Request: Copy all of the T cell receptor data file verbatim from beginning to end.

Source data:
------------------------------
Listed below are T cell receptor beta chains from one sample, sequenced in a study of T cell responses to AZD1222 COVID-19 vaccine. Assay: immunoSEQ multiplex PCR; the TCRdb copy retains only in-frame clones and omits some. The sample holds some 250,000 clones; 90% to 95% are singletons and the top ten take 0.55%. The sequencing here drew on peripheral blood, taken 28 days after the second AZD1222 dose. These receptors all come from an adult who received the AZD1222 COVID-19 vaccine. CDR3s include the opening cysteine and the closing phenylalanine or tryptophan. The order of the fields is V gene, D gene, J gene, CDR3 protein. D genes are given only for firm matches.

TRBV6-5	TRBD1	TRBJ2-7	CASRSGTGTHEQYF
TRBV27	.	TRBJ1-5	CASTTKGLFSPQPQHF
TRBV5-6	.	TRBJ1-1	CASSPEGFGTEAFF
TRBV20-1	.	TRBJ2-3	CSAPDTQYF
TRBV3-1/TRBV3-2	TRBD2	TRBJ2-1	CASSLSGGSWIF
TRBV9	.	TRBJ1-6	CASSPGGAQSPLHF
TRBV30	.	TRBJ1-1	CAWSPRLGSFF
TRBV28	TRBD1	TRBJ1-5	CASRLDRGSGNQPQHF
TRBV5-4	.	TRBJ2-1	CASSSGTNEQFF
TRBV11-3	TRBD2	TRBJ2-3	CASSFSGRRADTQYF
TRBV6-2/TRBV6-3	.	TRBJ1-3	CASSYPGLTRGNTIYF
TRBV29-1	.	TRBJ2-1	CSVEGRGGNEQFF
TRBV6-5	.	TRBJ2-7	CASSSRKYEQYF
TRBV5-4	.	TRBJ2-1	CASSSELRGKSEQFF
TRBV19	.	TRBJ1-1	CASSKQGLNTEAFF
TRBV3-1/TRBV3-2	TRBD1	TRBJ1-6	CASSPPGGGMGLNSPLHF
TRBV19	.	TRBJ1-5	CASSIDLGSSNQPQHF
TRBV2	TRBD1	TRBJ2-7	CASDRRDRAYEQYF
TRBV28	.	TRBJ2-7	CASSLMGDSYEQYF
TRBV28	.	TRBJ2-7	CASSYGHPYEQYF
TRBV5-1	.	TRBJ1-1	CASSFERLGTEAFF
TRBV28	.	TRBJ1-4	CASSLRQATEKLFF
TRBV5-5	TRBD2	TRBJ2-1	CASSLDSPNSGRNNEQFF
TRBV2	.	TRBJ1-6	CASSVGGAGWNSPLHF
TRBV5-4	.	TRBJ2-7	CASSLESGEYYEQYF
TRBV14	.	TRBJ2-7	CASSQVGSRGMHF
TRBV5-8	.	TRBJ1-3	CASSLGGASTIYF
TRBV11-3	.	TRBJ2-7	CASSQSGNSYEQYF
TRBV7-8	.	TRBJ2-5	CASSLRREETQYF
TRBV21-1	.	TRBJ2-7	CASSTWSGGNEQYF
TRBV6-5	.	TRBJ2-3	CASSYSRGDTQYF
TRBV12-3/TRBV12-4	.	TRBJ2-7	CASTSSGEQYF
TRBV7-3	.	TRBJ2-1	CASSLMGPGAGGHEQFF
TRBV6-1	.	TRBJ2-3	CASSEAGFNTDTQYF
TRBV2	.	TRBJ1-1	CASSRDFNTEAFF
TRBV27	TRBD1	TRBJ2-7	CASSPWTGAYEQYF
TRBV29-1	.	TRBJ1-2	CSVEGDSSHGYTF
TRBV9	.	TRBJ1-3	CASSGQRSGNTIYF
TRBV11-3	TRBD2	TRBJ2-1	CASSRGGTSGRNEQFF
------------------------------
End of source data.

Listed below are T cell receptor beta chains from one sample, sequenced in a study of T cell responses to AZD1222 COVID-19 vaccine. Assay: immunoSEQ multiplex PCR; the TCRdb copy retains only in-frame clones and omits some. The sample holds some 250,000 clones; 90% to 95% are singletons and the top ten take 0.55%. The sequencing here drew on peripheral blood, taken 28 days after the second AZD1222 dose. These receptors all come from an adult who received the AZD1222 COVID-19 vaccine. CDR3s include the opening cysteine and the closing phenylalanine or tryptophan. The order of the fields is V gene, D gene, J gene, CDR3 protein. D genes are given only for firm matches.

TRBV6-5	TRBD1	TRBJ2-7	CASRSGTGTHEQYF
TRBV27	.	TRBJ1-5	CASTTKGLFSPQPQHF
TRBV5-6	.	TRBJ1-1	CASSPEGFGTEAFF
TRBV20-1	.	TRBJ2-3	CSAPDTQYF
TRBV3-1/TRBV3-2	TRBD2	TRBJ2-1	CASSLSGGSWIF
TRBV9	.	TRBJ1-6	CASSPGGAQSPLHF
TRBV30	.	TRBJ1-1	CAWSPRLGSFF
TRBV28	TRBD1	TRBJ1-5	CASRLDRGSGNQPQHF
TRBV5-4	.	TRBJ2-1	CASSSGTNEQFF
TRBV11-3	TRBD2	TRBJ2-3	CASSFSGRRADTQYF
TRBV6-2/TRBV6-3	.	TRBJ1-3	CASSYPGLTRGNTIYF
TRBV29-1	.	TRBJ2-1	CSVEGRGGNEQFF
TRBV6-5	.	TRBJ2-7	CASSSRKYEQYF
TRBV5-4	.	TRBJ2-1	CASSSELRGKSEQFF
TRBV19	.	TRBJ1-1	CASSKQGLNTEAFF
TRBV3-1/TRBV3-2	TRBD1	TRBJ1-6	CASSPPGGGMGLNSPLHF
TRBV19	.	TRBJ1-5	CASSIDLGSSNQPQHF
TRBV2	TRBD1	TRBJ2-7	CASDRRDRAYEQYF
TRBV28	.	TRBJ2-7	CASSLMGDSYEQYF
TRBV28	.	TRBJ2-7	CASSYGHPYEQYF
TRBV5-1	.	TRBJ1-1	CASSFERLGTEAFF
TRBV28	.	TRBJ1-4	CASSLRQATEKLFF
TRBV5-5	TRBD2	TRBJ2-1	CASSLDSPNSGRNNEQFF
TRBV2	.	TRBJ1-6	CASSVGGAGWNSPLHF
TRBV5-4	.	TRBJ2-7	CASSLESGEYYEQYF
TRBV14	.	TRBJ2-7	CASSQVGSRGMHF
TRBV5-8	.	TRBJ1-3	CASSLGGASTIYF
TRBV11-3	.	TRBJ2-7	CASSQSGNSYEQYF
TRBV7-8	.	TRBJ2-5	CASSLRREETQYF
TRBV21-1	.	TRBJ2-7	CASSTWSGGNEQYF
TRBV6-5	.	TRBJ2-3	CASSYSRGDTQYF
TRBV12-3/TRBV12-4	.	TRBJ2-7	CASTSSGEQYF
TRBV7-3	.	TRBJ2-1	CASSLMGPGAGGHEQFF
TRBV6-1	.	TRBJ2-3	CASSEAGFNTDTQYF
TRBV2	.	TRBJ1-1	CASSRDFNTEAFF
TRBV27	TRBD1	TRBJ2-7	CASSPWTGAYEQYF
TRBV29-1	.	TRBJ1-2	CSVEGDSSHGYTF
TRBV9	.	TRBJ1-3	CASSGQRSGNTIYF
TRBV11-3	TRBD2	TRBJ2-1	CASSRGGTSGRNEQFF